Fellini contrasts the decadence and materialism of the upper classes, the amoral hedonism of the underworld, and the gullible honesty and backbreaking work of the peasants and industrial classes. Augusto is a parasite, but no more so than the Church or State or decaying nobility. Is change possible? Can the conman find redemption? He can certainly recognise the idealism and hope portrayed by Richard Basehart as his co-conspirator, Carlo, a man who aspires to be an artist. But Augusto can also recognise that the world he inhabits is morally bankrupt, and he frankly lacks the skills or experience to change, to find his own salvation.
Crawford and Basehart had their lines dubbed in Italian, but they both deliver charismatic performances. Fellini apparently struggled to manage Crawford, whose drinking caused daily problems on set. But the performance is directed with compassion and energy as Broderick Crawford portrays a big man whose age and emotions leave him vulnerable and exposed. He warns Carlo that he must choose between crime and family life, warns him not to make the mistakes he has. Is Carlo the Augusto of twenty years ago? A man with ideals, a man with an imagined future?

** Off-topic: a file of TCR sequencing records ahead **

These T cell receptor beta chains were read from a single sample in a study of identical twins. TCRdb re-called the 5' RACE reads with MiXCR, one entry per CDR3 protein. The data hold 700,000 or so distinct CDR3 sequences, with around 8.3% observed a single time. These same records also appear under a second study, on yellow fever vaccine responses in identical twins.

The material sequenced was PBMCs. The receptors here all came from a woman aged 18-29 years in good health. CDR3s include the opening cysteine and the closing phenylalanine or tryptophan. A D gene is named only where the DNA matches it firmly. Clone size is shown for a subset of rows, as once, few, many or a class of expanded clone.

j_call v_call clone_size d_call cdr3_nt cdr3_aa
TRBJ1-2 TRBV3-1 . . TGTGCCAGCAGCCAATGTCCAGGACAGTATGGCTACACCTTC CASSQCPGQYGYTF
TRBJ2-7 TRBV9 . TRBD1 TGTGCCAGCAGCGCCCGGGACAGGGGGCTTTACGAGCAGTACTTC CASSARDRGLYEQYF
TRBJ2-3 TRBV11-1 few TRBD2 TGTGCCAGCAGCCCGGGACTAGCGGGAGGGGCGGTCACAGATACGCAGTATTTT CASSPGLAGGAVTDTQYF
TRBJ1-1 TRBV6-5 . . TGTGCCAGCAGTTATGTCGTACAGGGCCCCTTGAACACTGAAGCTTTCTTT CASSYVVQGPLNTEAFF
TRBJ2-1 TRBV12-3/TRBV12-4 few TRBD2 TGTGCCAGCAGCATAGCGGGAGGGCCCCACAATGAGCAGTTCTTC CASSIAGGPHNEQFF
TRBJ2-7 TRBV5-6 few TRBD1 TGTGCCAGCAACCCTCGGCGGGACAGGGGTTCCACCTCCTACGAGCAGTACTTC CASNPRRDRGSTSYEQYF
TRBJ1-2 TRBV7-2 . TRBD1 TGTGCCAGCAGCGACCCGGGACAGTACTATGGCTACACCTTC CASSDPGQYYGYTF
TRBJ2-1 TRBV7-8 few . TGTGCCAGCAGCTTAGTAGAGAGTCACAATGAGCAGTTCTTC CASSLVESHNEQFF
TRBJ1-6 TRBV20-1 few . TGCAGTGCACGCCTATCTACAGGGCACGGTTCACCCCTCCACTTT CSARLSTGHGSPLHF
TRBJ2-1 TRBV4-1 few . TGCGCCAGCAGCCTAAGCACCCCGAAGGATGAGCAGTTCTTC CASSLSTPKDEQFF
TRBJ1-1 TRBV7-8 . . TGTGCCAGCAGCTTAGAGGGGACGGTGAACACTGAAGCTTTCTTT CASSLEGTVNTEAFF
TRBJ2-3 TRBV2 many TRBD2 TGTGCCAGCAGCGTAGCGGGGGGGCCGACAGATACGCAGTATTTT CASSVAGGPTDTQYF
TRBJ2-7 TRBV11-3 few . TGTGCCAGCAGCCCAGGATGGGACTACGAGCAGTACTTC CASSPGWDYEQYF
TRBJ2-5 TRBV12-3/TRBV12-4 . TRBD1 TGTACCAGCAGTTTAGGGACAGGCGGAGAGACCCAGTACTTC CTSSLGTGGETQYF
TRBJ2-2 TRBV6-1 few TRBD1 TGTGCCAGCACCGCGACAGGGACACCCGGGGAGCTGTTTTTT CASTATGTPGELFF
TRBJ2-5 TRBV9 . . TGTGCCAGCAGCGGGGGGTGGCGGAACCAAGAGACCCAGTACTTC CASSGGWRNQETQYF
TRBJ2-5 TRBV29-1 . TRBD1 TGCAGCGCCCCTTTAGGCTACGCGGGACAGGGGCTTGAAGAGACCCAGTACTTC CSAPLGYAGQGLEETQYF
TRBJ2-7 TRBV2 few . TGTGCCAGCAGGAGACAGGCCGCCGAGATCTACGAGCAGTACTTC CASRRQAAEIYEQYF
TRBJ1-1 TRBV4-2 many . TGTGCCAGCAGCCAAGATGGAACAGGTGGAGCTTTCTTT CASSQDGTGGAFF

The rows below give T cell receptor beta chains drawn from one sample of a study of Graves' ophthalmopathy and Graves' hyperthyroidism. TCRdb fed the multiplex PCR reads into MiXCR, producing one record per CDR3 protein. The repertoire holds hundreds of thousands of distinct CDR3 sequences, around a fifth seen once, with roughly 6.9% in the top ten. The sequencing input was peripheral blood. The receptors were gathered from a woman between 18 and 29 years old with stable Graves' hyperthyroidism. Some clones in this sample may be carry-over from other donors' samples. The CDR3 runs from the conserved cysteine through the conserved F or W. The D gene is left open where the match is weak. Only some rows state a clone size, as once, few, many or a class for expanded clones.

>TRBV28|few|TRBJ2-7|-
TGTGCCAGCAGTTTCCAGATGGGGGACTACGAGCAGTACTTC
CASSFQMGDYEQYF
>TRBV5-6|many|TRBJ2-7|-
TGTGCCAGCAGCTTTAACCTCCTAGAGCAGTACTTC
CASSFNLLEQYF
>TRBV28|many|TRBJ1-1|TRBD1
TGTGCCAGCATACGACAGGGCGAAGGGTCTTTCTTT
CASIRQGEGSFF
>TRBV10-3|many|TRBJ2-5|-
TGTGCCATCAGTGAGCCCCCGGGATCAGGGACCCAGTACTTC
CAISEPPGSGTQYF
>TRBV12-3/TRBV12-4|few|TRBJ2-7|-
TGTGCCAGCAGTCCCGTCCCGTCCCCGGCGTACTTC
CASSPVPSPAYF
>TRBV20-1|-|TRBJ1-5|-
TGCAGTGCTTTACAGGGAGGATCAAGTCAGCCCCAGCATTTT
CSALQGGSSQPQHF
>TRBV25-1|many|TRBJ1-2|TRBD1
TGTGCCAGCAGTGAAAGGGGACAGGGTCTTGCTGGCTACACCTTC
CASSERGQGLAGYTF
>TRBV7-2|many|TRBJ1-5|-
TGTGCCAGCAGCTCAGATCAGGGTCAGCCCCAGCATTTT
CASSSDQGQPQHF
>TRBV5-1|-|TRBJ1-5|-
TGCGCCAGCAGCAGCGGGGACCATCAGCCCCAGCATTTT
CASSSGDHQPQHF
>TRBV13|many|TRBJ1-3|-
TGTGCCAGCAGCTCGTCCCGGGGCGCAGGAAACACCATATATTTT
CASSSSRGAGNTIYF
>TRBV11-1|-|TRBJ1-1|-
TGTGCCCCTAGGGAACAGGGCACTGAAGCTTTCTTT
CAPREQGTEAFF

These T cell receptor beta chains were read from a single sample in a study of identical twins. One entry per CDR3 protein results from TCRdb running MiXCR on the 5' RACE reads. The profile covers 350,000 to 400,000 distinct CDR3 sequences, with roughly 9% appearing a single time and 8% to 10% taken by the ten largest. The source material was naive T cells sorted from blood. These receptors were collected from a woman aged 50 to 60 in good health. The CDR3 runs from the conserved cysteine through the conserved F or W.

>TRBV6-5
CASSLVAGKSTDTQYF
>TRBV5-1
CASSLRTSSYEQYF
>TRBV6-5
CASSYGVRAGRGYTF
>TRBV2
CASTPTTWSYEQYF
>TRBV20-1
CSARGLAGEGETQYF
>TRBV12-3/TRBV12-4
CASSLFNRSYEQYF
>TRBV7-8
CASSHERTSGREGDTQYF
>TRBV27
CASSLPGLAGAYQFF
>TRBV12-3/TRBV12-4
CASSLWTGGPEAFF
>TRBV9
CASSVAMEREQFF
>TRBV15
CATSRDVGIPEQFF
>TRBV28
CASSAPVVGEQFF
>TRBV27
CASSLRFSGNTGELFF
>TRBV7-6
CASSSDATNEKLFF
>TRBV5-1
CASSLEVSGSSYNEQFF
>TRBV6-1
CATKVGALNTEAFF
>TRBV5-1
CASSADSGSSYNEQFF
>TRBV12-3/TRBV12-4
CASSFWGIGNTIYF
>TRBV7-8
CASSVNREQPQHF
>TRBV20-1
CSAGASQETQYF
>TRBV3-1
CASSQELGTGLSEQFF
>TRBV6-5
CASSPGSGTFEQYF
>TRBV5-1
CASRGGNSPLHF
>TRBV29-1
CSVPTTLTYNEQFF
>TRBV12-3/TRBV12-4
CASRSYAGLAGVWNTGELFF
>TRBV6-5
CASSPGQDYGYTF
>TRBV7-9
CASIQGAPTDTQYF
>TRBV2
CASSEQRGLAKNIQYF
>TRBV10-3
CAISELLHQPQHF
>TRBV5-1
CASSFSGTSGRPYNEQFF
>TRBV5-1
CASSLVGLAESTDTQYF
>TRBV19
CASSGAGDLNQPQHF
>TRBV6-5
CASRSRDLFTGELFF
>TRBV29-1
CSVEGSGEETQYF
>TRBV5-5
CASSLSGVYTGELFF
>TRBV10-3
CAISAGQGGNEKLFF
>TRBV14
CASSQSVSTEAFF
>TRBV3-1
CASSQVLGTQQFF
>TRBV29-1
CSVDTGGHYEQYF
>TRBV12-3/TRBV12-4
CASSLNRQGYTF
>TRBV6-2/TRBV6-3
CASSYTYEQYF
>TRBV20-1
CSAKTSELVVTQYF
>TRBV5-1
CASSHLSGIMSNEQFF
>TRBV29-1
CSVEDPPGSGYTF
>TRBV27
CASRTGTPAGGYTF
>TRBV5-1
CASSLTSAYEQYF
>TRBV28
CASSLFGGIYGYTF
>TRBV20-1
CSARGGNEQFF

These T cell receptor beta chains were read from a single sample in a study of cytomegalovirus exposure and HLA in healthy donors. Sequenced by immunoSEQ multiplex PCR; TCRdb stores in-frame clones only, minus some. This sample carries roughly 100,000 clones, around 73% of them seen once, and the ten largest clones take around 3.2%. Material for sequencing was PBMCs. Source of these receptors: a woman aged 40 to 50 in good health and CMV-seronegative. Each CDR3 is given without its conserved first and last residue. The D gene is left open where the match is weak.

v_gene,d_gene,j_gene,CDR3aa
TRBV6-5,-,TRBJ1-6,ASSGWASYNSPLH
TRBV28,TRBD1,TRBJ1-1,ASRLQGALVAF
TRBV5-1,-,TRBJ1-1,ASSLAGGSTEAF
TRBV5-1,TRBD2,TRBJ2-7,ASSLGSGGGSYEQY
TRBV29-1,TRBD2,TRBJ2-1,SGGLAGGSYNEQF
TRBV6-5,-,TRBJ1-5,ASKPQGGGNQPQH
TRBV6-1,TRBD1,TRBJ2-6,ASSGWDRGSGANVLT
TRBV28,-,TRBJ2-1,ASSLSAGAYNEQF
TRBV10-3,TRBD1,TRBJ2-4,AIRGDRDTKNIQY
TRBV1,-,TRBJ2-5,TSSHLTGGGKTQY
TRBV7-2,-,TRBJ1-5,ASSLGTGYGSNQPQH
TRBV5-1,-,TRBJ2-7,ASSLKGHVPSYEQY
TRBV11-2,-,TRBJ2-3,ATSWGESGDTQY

But the Augusto of today must paint his future with a very limited palette. He watches his other criminal colleague, Roberto, a man with no morals and a hedonistic pleasure in duping and robbing others, and he recognises that he is not like this any more. The scene is set for epiphany ... but Fellini delivers us enigma. Is Augusto finally able to deliver up a selfless act ... or is it wholly self-centred and motivated by his own delusions that he can con anyone?